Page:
Hello, my name is Louie, and I am a grieving 14-year-old. I lost my dad when I was six, and he was my best friend. I find that honoring him can be incredibly hard yet enjoyable at the same time, and both of these feelings are completely normal. Experience Camps taught me the saying, “It is okay to be okay,” which I totally agree with–especially on the anniversary of your person’s death.
When the date of my father’s death comes around, on October 3rd, I am never sure whether or not I would like to ignore the date or recognize it. I don’t really enjoy talking about his death on the day. It isn’t like I’m ashamed, I just find it hard and exhausting to try and explain what this day means to me because I am already sad about it. Plus, they don’t always understand.
So instead of talking, I choose to find an activity to honor my dad. For the past few years, my mom and I have been planting flowers to celebrate his life. We like to do this because it gives us an activity that we both enjoy doing, and I can put my emotions into planting flowers instead of struggling to talk about it with people.
How can you pick a good activity?
There are many things you can do in honor of your special person who has died. It does not have to be gardening like my family does. To help you figure out what you would like to do, think of something your person was known for. It can be something as simple as listening to music they liked, or visiting a place they loved to go.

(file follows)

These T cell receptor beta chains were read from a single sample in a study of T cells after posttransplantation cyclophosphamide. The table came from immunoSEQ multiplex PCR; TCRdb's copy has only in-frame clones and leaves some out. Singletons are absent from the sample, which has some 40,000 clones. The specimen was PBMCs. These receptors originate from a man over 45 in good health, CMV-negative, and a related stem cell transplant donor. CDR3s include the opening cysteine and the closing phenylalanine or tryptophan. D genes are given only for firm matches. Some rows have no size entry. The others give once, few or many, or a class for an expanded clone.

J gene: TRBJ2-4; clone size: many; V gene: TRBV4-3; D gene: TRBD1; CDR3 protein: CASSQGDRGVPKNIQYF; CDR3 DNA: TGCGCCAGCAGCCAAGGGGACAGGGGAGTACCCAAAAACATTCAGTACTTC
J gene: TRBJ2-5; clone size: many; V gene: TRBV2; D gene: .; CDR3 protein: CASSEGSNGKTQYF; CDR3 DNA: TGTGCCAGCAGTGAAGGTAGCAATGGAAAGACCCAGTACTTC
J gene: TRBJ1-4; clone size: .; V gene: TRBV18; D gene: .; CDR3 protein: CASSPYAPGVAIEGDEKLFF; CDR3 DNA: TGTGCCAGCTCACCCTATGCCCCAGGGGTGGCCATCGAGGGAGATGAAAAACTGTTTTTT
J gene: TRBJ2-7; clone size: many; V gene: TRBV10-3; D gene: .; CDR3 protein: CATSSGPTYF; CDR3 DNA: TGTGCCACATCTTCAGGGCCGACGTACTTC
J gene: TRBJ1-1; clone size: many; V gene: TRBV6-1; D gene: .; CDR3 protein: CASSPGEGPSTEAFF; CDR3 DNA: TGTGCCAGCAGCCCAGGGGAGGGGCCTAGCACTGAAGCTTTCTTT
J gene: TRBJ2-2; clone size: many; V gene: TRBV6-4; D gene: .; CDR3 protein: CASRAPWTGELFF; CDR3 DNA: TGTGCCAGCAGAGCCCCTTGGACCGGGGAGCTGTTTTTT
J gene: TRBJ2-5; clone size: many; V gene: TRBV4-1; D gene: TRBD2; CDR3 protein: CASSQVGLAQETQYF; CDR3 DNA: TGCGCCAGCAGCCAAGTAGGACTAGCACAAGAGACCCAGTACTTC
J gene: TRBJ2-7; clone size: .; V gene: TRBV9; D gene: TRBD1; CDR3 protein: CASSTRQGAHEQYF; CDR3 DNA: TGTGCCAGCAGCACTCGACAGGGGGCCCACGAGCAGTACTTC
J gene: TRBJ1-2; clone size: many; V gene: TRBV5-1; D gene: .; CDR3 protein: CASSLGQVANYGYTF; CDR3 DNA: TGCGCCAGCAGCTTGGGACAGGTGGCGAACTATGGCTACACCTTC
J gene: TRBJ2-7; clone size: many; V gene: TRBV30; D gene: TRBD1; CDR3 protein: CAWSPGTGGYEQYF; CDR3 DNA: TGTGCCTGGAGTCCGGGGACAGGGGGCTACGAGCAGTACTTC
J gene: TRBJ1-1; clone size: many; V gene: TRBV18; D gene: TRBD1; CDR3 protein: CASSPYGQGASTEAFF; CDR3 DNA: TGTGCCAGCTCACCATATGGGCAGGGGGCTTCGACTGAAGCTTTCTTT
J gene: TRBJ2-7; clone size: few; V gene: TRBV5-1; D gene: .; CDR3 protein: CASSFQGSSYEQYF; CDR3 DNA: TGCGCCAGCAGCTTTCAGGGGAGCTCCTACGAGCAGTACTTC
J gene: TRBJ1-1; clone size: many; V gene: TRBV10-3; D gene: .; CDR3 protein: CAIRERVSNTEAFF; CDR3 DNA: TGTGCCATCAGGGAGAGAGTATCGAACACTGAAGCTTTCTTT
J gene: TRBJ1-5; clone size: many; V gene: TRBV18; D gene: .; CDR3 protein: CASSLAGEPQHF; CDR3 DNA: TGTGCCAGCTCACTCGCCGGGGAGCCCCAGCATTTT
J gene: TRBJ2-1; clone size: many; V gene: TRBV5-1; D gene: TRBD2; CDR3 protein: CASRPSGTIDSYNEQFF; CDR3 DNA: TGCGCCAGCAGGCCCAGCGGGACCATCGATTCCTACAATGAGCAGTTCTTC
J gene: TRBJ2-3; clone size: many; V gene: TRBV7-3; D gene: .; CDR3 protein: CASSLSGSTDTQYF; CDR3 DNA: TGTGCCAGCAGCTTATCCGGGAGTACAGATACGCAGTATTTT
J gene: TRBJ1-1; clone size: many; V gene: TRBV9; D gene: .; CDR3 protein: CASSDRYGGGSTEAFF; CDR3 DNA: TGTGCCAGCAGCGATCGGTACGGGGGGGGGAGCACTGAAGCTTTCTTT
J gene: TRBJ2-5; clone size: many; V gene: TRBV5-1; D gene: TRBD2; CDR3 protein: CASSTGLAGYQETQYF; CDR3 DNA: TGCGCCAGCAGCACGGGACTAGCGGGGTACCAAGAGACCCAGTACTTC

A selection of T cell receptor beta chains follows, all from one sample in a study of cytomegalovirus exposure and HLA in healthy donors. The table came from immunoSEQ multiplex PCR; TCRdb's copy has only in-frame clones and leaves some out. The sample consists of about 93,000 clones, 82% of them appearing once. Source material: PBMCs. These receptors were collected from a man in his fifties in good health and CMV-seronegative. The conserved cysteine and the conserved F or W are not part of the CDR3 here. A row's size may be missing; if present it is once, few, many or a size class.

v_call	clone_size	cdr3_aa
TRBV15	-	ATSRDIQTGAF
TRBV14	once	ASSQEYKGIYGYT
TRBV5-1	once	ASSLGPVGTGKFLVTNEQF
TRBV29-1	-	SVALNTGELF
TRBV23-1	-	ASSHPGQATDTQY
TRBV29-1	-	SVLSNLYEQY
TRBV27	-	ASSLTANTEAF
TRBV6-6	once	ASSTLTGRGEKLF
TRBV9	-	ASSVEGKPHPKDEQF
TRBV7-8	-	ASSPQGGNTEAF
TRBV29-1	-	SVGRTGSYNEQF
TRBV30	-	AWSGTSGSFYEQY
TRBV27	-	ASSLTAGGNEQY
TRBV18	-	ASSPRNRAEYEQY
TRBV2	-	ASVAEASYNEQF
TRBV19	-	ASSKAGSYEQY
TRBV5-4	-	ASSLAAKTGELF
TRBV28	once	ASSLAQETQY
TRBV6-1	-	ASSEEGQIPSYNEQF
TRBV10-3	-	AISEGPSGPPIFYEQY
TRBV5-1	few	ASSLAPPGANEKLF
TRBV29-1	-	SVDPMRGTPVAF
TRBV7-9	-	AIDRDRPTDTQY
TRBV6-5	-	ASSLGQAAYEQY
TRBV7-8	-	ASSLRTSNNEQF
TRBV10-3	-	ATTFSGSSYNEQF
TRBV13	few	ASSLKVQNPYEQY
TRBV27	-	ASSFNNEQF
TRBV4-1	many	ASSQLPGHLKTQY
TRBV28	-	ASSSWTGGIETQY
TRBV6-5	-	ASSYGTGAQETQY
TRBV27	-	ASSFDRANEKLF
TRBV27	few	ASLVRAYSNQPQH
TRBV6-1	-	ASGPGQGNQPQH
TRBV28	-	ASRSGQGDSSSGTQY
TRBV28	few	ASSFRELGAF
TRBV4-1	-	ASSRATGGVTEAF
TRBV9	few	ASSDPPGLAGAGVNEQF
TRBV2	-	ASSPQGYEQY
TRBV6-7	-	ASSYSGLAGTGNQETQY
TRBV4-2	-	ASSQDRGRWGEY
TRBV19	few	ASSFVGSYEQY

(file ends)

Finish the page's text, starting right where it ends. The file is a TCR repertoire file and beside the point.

In the past, when my family lived in NYC, we would visit a park my dad loved every year. We even had the park’s management department engrave his name and a little saying onto a bench in the park, and we would invite others to have a picnic there.
So, when the day comes around for your person who died, let it all out: cry, feel everything, and even lay in bed all day. But also try to find some time to celebrate your person’s life in ways big or small.
Louie C., is a camper at Experience Camps in Pennsylvania, and she is 14 years old.